Extractive revenues in Myanmar have to a large extent been retained by State-Owned Enterprises (SOEs) in so-called “Other Accounts”as the company’s own funds and for the purpose of its exclusive operations and capital investment. The latest EITI Report reveals that Myanmar’s largest operating SOE, Myanmar Oil and Gas Enterprise (MOGE), transferred about USD 504 million into its Other Accounts in fiscal year 2017-2018. That same fiscal year, the closing balance of this same account was USD 4.6 billion, more than six times the total revenue of just over USD 727 million collected from oil and gas companies for the same fiscal period.
However, responding to recommendations in EITI Reports and calls for more transparency around Other Accounts, the government of Myanmar has undertaken various reform measures to improve SOE transparency. In 2019, the government issued a directive to abolish the contentious Other Accounts, ordering that all revenues from SOEs are to be transferred to the State Budget from fiscal year 2019-2020 and onwards. Following this government order, Other Accounts will be closed and all revenues from SOEs will need to be recorded in the national budget, which will allow for greater public oversight.
EITI reports have found that potential revenue from minerals are lost due to weak governance of the extractive industries. Recommendations from the latest EITI reports included the strengthening of the institutional capacities of the IRD by establishing an Extractive Industry Revenue Unit, improving data availability and accessibility, and developing better systems for the certification, traceability and valuation of the gemstones, and reforming the governance of SOEs.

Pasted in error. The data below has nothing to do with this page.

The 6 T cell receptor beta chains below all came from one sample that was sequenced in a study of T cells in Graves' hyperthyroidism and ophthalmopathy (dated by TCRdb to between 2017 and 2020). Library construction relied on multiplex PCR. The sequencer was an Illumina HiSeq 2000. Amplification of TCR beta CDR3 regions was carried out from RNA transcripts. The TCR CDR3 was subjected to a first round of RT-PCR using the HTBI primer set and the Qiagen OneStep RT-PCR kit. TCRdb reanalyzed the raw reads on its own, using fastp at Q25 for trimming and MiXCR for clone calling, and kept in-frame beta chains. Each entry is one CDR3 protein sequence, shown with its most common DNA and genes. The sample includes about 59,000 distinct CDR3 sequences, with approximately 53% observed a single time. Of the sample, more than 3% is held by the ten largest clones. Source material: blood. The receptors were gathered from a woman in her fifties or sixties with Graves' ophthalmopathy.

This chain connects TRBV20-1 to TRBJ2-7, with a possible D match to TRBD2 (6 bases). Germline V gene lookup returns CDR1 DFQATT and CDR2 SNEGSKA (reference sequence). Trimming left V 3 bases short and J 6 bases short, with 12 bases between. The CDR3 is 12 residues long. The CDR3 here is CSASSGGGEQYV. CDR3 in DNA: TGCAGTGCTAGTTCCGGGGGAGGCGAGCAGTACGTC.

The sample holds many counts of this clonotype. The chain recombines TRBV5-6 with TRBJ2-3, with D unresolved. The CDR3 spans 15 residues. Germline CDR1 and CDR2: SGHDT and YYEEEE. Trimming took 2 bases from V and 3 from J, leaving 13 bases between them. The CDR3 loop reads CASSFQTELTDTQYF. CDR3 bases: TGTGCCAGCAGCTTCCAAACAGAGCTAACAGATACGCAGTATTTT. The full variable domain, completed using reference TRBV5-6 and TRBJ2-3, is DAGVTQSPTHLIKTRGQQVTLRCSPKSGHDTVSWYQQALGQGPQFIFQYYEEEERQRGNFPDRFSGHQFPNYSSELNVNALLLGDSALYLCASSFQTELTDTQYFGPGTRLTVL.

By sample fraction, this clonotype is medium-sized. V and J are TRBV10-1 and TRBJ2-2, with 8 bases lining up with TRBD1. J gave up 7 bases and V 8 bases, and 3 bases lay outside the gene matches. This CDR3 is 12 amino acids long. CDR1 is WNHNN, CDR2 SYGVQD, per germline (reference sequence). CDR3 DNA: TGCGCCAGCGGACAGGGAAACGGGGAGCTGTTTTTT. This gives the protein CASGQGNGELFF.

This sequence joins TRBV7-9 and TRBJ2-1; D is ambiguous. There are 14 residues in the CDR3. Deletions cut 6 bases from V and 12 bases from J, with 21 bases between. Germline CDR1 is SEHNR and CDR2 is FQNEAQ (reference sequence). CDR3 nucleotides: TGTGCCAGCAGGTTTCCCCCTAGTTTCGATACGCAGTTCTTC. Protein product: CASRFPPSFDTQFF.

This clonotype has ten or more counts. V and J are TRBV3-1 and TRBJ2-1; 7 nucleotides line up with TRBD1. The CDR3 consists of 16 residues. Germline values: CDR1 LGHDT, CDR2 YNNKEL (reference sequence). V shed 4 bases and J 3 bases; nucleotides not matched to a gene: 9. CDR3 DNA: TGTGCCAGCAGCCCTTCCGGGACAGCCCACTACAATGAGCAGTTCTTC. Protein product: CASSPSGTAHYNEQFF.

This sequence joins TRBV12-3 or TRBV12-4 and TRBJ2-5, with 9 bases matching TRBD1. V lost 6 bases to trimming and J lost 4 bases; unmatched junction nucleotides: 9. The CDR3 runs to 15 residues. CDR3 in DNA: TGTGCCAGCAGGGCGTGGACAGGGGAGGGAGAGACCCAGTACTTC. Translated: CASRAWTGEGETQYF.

Myanmar joined the EITI in 2014 with the aim of supporting good governance and transparency reforms. The three main objectives of the MSG for EITI implementation is:
- To acquire accurate, correct and up-to-date information regarding the management of natural resources and associated material revenues in a timely manner and to make the information publicly available
- To create an enabling environment for the effective implementation of the EITI Standard
- To support the implementation of sustainable development and natural resource governance reforms through the successful execution of EITI.
The EITI in Myanmar has contributed to increasing public debate around the extractives sector and has opened up discussion on issues of natural resource governance such as Other Accounts and the need to revise the gemstone sector policy. The MSG has also extended its outreach to subnational units (SNUs).
On 29 December 2016, the Union Government formally established the Myanmar EITI Leading Committee, which is is the highest EITI governing body in the country. The Leading Committee is composed of the Minister of Planning, Finance and Industry as Chair, the Minister of Natural Resources and Environmental Conservation and the Minister of Electricity and Energy as members, and the Deputy Minister of MOPFI as Secretary. The Renaissance Institute was appointed as the National Coordination Secretariat (NCS), with U Soe Win being appointed as National Coordinator. The current MSG is chaired by Deputy Minister for Planning, Finance and Industry, U Maung Maung Win. The MSG consists of eight members from civil society, seven members from industry and nine members from government. Civil society is represented by the Myanmar Alliance for Transparency and Accountability (MATA), while industry is represented by members of the Myanmar Federation of Mining Associations (MFMA), Myanmar Gems and Jewellery Entrepreneurs Association (MGJEA) and oil and gas companies. The forestry sector is also represented through the Myanmar Forest Products Merchants Federation (MFPMF).
The 5th EITI Report covers Myanmar's extractive sector in 2017 and 2018.
The 4th EITI Forestry Report covers Myanmar's forestry sector in 2017 and 2018.
On 16 October 2019, the Board agreed that Myanmar has made meaningful progress overall in implementing the 2016 EITI Standard (2019-58/BM-45
Timeline of Validation and related materials
1 July 2018: Validation commenced8-17 August 2018: Country visit
Initial data collection and stakeholder consultations
24 November 2018 - Report on Initial data collection and stakeholder consultation [English
The 4th EITI Report covers Myanmar's extractive sector in 2016 and 2017. It was first published in March 2019. An updated report was subsequently published in July 2019 (EITI Supplementary Report).
More information can be found on MEITI's website
This EITI Report covers Myanmar's extractive sector in 2015 and 2016. It was published in March 2018.